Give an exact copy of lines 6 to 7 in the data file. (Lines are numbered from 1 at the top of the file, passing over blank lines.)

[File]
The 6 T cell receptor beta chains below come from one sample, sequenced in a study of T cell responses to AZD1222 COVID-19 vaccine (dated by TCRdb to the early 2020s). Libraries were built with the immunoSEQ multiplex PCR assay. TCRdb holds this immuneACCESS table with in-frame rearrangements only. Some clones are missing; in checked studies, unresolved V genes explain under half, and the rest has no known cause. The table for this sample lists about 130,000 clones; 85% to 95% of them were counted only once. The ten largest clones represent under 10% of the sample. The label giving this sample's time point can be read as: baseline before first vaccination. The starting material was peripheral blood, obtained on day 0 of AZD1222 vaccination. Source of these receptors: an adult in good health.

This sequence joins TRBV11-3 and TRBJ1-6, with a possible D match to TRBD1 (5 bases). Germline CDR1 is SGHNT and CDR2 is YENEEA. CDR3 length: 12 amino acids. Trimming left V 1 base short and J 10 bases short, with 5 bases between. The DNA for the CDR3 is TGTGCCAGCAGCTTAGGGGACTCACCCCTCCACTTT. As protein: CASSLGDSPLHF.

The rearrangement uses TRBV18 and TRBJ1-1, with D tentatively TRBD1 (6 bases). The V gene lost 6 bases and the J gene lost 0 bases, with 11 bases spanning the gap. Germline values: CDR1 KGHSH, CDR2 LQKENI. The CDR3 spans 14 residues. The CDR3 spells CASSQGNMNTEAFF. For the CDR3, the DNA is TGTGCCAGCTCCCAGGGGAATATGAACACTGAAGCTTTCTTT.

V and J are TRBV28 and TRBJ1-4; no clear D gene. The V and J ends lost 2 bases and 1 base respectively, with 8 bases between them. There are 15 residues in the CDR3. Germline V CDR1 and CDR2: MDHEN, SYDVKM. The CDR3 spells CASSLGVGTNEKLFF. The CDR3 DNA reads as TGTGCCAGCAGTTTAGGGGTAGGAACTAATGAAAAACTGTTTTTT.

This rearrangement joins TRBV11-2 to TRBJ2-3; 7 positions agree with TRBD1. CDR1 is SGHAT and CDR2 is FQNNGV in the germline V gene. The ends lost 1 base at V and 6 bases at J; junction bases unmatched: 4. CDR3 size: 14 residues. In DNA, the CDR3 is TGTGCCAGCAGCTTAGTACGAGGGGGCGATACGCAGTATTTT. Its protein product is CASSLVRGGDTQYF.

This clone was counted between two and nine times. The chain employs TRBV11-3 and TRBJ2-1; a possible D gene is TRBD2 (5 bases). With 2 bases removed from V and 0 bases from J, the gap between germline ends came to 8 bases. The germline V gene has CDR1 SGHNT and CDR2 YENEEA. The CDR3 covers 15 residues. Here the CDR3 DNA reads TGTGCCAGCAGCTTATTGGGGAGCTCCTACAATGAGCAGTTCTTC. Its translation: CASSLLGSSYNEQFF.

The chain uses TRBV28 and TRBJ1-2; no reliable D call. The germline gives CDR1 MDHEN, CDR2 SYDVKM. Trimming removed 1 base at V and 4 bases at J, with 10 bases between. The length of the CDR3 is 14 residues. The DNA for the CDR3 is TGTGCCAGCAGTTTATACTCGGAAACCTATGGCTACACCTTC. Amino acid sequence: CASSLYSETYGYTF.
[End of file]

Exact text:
This clone was counted between two and nine times. The chain employs TRBV11-3 and TRBJ2-1; a possible D gene is TRBD2 (5 bases). With 2 bases removed from V and 0 bases from J, the gap between germline ends came to 8 bases. The germline V gene has CDR1 SGHNT and CDR2 YENEEA. The CDR3 covers 15 residues. Here the CDR3 DNA reads TGTGCCAGCAGCTTATTGGGGAGCTCCTACAATGAGCAGTTCTTC. Its translation: CASSLLGSSYNEQFF.

The chain uses TRBV28 and TRBJ1-2; no reliable D call. The germline gives CDR1 MDHEN, CDR2 SYDVKM. Trimming removed 1 base at V and 4 bases at J, with 10 bases between. The length of the CDR3 is 14 residues. The DNA for the CDR3 is TGTGCCAGCAGTTTATACTCGGAAACCTATGGCTACACCTTC. Amino acid sequence: CASSLYSETYGYTF.